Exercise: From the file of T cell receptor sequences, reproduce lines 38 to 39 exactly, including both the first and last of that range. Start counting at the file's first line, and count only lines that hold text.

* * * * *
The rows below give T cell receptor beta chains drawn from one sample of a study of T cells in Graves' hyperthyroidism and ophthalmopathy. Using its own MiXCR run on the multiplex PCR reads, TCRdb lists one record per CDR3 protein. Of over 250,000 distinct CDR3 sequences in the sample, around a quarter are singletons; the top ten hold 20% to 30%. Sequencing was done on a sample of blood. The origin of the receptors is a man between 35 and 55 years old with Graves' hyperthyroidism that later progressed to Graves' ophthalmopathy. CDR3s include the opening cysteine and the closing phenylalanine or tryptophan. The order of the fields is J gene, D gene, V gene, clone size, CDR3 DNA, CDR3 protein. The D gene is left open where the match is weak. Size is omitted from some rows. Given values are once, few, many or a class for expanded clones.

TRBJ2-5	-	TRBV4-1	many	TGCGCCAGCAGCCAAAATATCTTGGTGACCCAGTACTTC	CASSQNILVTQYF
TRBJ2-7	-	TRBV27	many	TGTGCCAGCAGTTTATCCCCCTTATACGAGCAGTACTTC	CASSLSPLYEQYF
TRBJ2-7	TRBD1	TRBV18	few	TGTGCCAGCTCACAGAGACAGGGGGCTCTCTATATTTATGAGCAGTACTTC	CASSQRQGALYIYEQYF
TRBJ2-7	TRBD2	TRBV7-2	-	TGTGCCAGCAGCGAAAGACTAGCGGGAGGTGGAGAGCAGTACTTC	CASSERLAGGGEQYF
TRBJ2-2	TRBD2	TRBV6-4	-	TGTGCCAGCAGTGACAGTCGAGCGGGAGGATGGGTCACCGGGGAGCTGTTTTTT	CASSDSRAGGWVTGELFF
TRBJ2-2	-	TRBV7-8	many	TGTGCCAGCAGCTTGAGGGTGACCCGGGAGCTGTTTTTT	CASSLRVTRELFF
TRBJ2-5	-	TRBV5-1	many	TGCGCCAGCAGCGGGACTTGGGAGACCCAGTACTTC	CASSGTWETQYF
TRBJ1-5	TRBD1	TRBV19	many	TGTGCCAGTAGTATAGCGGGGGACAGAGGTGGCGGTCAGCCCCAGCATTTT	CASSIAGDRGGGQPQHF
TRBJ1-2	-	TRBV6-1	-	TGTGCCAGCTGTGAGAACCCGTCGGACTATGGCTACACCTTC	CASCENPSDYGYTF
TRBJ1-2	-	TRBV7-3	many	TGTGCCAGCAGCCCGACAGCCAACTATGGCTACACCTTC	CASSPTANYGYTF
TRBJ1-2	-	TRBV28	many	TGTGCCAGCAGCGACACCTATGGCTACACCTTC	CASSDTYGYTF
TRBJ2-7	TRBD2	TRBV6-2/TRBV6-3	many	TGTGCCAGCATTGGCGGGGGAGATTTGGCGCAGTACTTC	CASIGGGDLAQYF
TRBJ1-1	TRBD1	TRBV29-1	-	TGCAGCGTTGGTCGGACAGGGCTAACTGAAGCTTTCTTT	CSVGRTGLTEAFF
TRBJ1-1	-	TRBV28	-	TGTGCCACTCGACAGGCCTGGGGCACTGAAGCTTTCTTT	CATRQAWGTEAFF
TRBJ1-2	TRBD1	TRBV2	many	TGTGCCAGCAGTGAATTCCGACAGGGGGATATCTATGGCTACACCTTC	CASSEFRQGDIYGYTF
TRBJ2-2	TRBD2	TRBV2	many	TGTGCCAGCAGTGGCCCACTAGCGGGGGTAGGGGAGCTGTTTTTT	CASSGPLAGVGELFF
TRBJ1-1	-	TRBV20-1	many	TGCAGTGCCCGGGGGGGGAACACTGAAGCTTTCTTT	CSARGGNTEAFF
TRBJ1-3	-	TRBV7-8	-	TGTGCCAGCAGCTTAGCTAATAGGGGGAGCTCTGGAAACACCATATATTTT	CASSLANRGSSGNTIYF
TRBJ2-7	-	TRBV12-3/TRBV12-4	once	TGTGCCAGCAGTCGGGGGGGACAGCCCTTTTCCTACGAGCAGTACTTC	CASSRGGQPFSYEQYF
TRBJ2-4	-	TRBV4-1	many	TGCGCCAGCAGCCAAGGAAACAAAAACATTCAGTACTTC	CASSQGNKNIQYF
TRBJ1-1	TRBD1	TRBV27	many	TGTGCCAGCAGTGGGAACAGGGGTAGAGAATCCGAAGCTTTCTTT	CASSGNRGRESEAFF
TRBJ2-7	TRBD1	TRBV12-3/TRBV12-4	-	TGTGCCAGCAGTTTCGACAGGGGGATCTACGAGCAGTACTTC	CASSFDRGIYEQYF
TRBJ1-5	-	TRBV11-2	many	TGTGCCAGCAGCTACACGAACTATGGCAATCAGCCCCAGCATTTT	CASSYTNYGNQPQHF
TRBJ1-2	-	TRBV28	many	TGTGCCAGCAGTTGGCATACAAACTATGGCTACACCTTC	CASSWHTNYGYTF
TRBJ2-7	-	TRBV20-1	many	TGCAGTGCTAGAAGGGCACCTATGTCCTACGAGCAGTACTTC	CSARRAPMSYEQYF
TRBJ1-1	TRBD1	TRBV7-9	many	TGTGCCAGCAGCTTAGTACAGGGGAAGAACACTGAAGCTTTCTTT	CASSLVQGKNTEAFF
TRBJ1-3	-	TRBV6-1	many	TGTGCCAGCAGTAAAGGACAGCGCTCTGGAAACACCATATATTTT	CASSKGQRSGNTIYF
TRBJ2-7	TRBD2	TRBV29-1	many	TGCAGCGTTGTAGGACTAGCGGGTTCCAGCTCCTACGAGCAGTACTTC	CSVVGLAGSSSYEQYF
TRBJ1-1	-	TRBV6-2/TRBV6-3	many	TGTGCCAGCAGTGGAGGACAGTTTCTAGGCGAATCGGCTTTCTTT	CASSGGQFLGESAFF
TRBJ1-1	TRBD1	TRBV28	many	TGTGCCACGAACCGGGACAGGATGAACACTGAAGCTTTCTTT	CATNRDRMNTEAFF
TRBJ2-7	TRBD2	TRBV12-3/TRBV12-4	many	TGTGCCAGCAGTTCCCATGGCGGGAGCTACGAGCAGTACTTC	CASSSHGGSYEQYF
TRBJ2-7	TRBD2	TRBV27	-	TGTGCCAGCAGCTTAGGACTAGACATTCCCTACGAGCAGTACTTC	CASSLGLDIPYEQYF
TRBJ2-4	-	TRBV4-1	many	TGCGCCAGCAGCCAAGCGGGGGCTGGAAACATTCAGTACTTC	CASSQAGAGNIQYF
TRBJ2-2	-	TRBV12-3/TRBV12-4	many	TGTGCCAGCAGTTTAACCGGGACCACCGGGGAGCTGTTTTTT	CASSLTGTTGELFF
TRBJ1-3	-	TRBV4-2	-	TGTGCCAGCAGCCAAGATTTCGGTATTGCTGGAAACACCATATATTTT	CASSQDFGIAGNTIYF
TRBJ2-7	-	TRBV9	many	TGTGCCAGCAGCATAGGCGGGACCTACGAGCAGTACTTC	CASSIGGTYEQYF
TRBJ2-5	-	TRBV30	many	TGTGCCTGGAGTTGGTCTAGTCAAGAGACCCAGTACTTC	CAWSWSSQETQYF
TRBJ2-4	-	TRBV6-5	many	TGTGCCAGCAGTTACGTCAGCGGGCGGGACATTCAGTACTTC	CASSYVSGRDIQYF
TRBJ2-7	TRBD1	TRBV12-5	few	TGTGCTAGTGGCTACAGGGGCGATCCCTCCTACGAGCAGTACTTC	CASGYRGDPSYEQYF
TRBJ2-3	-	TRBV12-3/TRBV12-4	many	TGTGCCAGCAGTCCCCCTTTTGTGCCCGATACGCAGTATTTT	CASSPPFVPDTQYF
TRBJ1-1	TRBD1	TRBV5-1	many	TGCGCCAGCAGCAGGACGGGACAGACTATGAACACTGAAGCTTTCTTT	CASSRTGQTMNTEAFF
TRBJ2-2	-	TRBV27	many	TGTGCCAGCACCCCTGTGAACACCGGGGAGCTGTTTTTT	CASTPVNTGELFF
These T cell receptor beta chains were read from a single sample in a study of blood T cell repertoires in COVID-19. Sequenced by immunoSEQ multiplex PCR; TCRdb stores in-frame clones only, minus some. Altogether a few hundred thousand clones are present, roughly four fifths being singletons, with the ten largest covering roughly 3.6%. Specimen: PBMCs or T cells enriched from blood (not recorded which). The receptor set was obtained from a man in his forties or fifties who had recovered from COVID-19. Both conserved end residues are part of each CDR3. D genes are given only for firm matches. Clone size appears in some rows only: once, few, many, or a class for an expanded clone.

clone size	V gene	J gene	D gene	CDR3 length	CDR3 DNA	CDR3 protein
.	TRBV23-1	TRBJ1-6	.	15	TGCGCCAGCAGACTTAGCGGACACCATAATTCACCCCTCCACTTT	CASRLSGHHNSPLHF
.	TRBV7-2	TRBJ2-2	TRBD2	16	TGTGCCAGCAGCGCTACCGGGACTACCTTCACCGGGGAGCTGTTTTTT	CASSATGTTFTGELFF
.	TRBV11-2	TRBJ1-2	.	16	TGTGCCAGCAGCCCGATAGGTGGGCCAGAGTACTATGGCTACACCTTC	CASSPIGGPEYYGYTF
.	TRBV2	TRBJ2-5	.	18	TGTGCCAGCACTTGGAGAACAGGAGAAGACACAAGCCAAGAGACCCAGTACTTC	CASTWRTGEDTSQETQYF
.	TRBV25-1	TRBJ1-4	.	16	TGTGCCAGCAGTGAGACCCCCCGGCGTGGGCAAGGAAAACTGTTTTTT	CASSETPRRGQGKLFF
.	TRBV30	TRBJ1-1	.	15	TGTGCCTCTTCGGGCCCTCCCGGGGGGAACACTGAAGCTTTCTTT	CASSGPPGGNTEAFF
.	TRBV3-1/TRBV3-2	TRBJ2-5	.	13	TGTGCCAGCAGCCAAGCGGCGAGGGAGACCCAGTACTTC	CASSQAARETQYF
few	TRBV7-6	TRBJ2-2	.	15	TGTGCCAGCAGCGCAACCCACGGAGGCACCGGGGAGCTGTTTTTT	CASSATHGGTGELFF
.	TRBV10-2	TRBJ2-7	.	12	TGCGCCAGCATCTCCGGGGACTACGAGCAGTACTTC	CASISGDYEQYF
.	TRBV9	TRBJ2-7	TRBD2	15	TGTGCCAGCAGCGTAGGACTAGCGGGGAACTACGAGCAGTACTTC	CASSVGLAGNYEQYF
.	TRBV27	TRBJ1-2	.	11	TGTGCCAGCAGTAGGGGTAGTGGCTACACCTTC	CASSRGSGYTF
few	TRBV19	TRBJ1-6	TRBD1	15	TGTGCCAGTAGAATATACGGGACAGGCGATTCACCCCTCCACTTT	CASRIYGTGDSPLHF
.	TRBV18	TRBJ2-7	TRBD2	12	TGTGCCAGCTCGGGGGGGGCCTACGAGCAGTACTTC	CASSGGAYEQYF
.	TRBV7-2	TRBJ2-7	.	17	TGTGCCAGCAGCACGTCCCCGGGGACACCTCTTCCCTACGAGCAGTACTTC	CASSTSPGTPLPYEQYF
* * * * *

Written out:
TRBJ2-5	-	TRBV30	many	TGTGCCTGGAGTTGGTCTAGTCAAGAGACCCAGTACTTC	CAWSWSSQETQYF
TRBJ2-4	-	TRBV6-5	many	TGTGCCAGCAGTTACGTCAGCGGGCGGGACATTCAGTACTTC	CASSYVSGRDIQYF